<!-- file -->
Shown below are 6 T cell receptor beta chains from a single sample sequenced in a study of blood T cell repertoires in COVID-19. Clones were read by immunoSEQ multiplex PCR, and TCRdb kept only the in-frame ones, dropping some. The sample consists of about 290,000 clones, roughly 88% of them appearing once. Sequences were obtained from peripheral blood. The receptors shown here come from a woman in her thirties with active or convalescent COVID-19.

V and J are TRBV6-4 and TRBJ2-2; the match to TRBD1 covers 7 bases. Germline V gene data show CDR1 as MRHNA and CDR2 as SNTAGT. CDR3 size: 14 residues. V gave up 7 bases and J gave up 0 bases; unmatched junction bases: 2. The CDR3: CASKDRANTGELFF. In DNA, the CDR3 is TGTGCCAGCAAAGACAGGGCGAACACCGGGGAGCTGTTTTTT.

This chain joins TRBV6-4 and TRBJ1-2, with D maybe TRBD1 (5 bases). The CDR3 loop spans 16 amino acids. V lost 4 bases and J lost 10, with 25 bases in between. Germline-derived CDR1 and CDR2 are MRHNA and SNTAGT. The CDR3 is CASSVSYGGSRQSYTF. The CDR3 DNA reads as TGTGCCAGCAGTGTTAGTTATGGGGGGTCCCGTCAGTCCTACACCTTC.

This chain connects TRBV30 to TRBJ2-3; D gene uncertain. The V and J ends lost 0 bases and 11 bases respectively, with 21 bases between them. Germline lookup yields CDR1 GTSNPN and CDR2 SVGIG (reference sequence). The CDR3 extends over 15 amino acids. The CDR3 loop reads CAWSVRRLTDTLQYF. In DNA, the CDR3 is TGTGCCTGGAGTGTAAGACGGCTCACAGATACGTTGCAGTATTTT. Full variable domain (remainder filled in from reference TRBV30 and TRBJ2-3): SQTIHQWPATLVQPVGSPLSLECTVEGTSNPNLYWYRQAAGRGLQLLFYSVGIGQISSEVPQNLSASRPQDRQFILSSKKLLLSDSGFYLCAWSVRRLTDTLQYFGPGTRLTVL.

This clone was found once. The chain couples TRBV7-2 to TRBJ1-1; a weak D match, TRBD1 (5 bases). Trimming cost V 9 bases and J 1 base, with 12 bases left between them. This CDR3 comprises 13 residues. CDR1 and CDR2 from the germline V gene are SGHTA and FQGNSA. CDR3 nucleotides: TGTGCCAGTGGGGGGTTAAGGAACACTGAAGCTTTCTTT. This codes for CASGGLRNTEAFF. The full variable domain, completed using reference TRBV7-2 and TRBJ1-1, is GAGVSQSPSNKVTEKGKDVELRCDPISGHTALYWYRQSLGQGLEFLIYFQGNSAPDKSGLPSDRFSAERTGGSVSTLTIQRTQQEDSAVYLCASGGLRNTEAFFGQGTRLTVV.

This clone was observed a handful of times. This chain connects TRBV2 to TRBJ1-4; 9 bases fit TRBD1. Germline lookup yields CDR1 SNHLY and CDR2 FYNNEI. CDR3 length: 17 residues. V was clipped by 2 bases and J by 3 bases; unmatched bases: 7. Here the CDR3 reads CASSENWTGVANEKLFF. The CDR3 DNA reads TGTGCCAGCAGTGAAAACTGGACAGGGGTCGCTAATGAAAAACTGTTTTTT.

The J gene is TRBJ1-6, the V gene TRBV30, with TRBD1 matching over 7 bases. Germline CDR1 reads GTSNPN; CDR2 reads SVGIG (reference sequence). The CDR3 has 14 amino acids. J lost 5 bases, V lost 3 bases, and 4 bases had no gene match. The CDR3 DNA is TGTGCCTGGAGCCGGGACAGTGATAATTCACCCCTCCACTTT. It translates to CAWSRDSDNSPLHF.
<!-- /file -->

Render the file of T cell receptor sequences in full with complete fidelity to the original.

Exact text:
Shown below are 6 T cell receptor beta chains from a single sample sequenced in a study of blood T cell repertoires in COVID-19. Clones were read by immunoSEQ multiplex PCR, and TCRdb kept only the in-frame ones, dropping some. The sample consists of about 290,000 clones, roughly 88% of them appearing once. Sequences were obtained from peripheral blood. The receptors shown here come from a woman in her thirties with active or convalescent COVID-19.

V and J are TRBV6-4 and TRBJ2-2; the match to TRBD1 covers 7 bases. Germline V gene data show CDR1 as MRHNA and CDR2 as SNTAGT. CDR3 size: 14 residues. V gave up 7 bases and J gave up 0 bases; unmatched junction bases: 2. The CDR3: CASKDRANTGELFF. In DNA, the CDR3 is TGTGCCAGCAAAGACAGGGCGAACACCGGGGAGCTGTTTTTT.

This chain joins TRBV6-4 and TRBJ1-2, with D maybe TRBD1 (5 bases). The CDR3 loop spans 16 amino acids. V lost 4 bases and J lost 10, with 25 bases in between. Germline-derived CDR1 and CDR2 are MRHNA and SNTAGT. The CDR3 is CASSVSYGGSRQSYTF. The CDR3 DNA reads as TGTGCCAGCAGTGTTAGTTATGGGGGGTCCCGTCAGTCCTACACCTTC.

This chain connects TRBV30 to TRBJ2-3; D gene uncertain. The V and J ends lost 0 bases and 11 bases respectively, with 21 bases between them. Germline lookup yields CDR1 GTSNPN and CDR2 SVGIG (reference sequence). The CDR3 extends over 15 amino acids. The CDR3 loop reads CAWSVRRLTDTLQYF. In DNA, the CDR3 is TGTGCCTGGAGTGTAAGACGGCTCACAGATACGTTGCAGTATTTT. Full variable domain (remainder filled in from reference TRBV30 and TRBJ2-3): SQTIHQWPATLVQPVGSPLSLECTVEGTSNPNLYWYRQAAGRGLQLLFYSVGIGQISSEVPQNLSASRPQDRQFILSSKKLLLSDSGFYLCAWSVRRLTDTLQYFGPGTRLTVL.

This clone was found once. The chain couples TRBV7-2 to TRBJ1-1; a weak D match, TRBD1 (5 bases). Trimming cost V 9 bases and J 1 base, with 12 bases left between them. This CDR3 comprises 13 residues. CDR1 and CDR2 from the germline V gene are SGHTA and FQGNSA. CDR3 nucleotides: TGTGCCAGTGGGGGGTTAAGGAACACTGAAGCTTTCTTT. This codes for CASGGLRNTEAFF. The full variable domain, completed using reference TRBV7-2 and TRBJ1-1, is GAGVSQSPSNKVTEKGKDVELRCDPISGHTALYWYRQSLGQGLEFLIYFQGNSAPDKSGLPSDRFSAERTGGSVSTLTIQRTQQEDSAVYLCASGGLRNTEAFFGQGTRLTVV.

This clone was observed a handful of times. This chain connects TRBV2 to TRBJ1-4; 9 bases fit TRBD1. Germline lookup yields CDR1 SNHLY and CDR2 FYNNEI. CDR3 length: 17 residues. V was clipped by 2 bases and J by 3 bases; unmatched bases: 7. Here the CDR3 reads CASSENWTGVANEKLFF. The CDR3 DNA reads TGTGCCAGCAGTGAAAACTGGACAGGGGTCGCTAATGAAAAACTGTTTTTT.

The J gene is TRBJ1-6, the V gene TRBV30, with TRBD1 matching over 7 bases. Germline CDR1 reads GTSNPN; CDR2 reads SVGIG (reference sequence). The CDR3 has 14 amino acids. J lost 5 bases, V lost 3 bases, and 4 bases had no gene match. The CDR3 DNA is TGTGCCTGGAGCCGGGACAGTGATAATTCACCCCTCCACTTT. It translates to CAWSRDSDNSPLHF.